We can assure that you are going to feel like going back in time by listening to them!
From here, you can see 0 m/ft. above sea level to 3776m/12388ft. at once. Actually, the altitude difference from the deepest part of this bay to the top of Mt. Fuji is over 6000m/ft. They are the highest mountain and the deepest bay in Japan.
The vivid contrast from Mt. Fuji continues to the bottom of the ocean.
Green tea is very popular drink in Japan. Here, Shizuoka pref. is the largest producer of green tea in Japan. Since the climate of this area is warm and mild, it is suitable to grow green tea. People in Shizuoka drink green tea everyday.
When you come to Shizuoka, you have to take a photo of Mt. Fuji and Green tea field in one frame! That is the photo you can take only here in Japan or in the world.
Mt. Fuji is 3776m/12388ft above sea level and the highest mountain in Japan. There are 4 routes to the top of Mt. Fuji. This 5th station on Fujinomiya-route is 2400m/7874ft above sea level; the highest station you can drive up by car.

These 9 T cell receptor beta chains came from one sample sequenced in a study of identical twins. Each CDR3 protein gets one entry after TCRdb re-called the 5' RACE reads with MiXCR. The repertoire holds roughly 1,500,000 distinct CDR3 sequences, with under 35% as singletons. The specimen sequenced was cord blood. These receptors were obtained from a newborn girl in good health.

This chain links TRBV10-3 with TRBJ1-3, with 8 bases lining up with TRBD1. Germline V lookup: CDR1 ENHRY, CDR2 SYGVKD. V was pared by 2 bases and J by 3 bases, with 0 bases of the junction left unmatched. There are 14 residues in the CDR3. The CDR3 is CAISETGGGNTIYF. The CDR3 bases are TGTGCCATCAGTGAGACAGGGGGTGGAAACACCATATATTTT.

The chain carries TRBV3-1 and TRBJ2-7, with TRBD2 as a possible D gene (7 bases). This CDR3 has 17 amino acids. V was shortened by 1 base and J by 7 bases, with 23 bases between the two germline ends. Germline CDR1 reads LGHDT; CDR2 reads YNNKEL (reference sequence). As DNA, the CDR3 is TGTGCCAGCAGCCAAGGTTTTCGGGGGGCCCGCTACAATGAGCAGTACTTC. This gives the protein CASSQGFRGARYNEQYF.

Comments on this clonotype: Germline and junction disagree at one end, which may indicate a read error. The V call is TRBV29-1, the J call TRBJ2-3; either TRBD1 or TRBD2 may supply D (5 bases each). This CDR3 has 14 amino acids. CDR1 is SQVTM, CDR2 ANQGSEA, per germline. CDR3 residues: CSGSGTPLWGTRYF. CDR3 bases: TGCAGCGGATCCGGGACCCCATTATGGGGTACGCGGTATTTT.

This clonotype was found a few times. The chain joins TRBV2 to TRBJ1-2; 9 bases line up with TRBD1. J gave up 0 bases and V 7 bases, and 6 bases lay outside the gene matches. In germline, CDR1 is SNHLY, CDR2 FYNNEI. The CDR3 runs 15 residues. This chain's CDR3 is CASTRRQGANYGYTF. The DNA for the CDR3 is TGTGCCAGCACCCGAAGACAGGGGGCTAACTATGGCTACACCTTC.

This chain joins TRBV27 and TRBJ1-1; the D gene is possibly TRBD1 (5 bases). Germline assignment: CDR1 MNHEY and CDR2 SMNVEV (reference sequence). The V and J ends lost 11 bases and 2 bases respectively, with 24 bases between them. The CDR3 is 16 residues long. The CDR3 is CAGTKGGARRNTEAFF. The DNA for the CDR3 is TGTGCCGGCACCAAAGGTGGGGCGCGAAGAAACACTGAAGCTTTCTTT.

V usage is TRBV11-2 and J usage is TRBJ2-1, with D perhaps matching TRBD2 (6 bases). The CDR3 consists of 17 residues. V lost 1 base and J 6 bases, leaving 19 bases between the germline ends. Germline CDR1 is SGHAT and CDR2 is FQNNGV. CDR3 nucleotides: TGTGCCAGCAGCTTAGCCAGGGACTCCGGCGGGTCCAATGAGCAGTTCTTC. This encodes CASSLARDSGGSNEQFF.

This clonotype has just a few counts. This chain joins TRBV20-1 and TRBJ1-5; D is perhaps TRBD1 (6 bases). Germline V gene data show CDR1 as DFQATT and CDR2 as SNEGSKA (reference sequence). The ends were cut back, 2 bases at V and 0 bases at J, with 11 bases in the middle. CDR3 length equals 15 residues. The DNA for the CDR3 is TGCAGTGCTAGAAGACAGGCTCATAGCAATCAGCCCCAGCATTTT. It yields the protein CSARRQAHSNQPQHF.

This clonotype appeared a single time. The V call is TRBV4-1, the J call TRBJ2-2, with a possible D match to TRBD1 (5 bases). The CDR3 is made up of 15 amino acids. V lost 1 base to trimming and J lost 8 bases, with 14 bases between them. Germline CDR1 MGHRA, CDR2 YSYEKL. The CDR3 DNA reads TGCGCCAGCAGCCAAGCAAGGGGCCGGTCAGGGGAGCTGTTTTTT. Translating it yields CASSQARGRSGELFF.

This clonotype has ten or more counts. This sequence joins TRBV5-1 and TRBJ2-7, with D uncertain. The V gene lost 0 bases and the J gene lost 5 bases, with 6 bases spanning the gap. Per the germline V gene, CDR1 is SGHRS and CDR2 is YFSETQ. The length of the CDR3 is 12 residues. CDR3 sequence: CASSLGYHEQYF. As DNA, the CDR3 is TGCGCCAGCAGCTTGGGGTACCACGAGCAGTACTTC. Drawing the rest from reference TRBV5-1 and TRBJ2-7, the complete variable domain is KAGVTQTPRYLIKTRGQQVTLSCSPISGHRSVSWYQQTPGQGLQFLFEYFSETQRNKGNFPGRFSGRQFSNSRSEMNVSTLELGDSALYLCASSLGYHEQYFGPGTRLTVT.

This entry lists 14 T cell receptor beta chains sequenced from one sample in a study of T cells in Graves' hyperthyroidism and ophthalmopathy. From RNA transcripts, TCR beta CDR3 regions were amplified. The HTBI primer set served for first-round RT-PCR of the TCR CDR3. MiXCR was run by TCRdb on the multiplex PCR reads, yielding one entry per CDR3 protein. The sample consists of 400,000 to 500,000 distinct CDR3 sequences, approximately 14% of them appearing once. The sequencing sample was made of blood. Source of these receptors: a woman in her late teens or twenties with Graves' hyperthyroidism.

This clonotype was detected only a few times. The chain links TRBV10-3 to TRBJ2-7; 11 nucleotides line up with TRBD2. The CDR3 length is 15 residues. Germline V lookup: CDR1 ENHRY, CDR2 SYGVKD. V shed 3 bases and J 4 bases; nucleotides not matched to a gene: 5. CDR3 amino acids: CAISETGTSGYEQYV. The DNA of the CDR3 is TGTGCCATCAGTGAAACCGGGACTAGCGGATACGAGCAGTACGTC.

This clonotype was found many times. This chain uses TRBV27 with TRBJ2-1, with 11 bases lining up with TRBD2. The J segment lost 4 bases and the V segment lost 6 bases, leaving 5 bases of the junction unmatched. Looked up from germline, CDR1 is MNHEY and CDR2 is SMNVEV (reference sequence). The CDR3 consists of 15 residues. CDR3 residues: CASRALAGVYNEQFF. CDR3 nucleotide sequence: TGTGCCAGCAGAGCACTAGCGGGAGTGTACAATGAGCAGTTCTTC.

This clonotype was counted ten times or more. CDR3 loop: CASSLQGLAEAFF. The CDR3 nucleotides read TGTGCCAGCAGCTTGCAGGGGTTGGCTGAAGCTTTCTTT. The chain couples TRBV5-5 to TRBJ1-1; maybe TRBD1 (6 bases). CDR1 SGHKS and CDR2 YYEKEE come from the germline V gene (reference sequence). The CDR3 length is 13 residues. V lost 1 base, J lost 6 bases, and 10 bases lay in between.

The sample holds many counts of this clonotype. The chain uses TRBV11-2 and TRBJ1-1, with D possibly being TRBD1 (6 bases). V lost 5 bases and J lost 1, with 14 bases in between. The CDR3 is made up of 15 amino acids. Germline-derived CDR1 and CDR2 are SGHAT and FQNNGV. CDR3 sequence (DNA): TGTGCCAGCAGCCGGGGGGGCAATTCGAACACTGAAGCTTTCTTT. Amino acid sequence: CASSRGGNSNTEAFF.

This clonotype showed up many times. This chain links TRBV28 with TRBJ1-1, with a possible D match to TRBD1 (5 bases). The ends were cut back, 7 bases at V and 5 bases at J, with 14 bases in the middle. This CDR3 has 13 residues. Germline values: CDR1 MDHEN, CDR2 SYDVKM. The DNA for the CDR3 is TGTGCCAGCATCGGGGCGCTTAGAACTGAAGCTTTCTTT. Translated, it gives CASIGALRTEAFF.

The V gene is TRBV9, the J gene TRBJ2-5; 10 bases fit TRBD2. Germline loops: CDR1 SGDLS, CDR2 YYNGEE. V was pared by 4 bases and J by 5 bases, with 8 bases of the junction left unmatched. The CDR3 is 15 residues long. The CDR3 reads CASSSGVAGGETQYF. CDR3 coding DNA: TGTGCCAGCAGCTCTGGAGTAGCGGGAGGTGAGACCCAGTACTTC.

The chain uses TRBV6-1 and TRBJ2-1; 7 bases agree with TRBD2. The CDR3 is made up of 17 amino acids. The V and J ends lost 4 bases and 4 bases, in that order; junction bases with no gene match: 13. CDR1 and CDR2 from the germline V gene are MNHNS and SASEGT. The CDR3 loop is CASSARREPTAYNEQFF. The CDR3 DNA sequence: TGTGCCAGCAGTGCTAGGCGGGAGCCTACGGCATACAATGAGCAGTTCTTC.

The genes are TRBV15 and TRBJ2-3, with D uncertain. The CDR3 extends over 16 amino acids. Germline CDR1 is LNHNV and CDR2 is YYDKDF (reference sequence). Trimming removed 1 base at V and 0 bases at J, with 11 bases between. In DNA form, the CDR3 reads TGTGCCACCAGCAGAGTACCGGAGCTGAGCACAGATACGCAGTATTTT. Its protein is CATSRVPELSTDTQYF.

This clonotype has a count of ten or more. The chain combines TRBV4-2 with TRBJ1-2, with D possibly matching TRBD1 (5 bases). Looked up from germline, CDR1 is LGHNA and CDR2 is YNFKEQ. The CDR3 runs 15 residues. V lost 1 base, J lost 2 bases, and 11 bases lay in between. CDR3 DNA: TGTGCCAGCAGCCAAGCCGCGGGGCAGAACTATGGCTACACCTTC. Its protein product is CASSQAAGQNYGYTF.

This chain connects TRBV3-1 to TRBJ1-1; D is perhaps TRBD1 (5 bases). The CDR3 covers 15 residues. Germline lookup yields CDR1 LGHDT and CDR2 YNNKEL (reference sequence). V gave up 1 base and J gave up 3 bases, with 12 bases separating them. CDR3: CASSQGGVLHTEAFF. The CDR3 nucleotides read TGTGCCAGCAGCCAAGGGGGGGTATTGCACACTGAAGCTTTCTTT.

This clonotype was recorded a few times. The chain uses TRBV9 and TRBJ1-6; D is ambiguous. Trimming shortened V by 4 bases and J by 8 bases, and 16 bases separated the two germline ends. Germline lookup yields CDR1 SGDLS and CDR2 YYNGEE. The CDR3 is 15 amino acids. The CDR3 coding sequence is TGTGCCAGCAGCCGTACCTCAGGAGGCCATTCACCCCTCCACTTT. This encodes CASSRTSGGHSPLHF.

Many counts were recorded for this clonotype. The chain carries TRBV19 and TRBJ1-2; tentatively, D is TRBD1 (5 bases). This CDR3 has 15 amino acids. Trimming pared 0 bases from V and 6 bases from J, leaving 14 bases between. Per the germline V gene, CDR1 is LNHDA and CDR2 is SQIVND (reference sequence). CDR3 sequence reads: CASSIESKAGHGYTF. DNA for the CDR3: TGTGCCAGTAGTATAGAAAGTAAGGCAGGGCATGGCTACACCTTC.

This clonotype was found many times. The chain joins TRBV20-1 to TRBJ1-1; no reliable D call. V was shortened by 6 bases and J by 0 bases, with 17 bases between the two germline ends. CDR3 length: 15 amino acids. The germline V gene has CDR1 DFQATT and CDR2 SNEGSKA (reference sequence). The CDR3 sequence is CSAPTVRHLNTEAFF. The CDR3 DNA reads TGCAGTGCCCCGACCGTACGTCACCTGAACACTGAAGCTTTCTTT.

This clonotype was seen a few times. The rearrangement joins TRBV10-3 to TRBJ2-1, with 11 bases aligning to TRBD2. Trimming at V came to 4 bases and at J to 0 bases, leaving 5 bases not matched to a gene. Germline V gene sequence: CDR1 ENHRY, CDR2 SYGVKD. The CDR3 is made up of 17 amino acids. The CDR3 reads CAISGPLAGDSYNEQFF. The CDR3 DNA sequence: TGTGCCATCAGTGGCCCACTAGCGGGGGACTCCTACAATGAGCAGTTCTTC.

If you look above here, you can no longer see large trees. This is the altitude where plants can no longer live as a forest, and it is called the “vegetation limit.”The conifers near the 5th station are Japanese larches. In normal conditions (around the 5th station), the larches grow straight up for over 20 m/66ft. However, around the vegetation limit, the shapes change completely and they begin to resemble“bonsai” trees. The main explanation for this is that in order to withstand the strong wind at this elevation, they have adapted by growing closer to the surface of the ground. With their unusual body shape, they have an amazing ability to survive.
Please do not forget to compare the different shapes of larches here.
Sometimes nature strikes us with disaster. Japan in particular is a country that is never far removed from natural disasters like typhoons, earthquakes, and volcanic activity. Towards these overwhelming forces of nature the Japanese people are fearful, respectful, and worshipful of them as gods. The belief in the existence of numerous gods dwelling in everything such as mountains, rivers, and even water have spread throughout the land and developed in to the native Japanese belief of “Shinto.” Shinto shrines stand in many areas all throughout Japan. Even today, seasonal Shinto festivals are held to celebrate a good harvest, and to thank the gods responsible.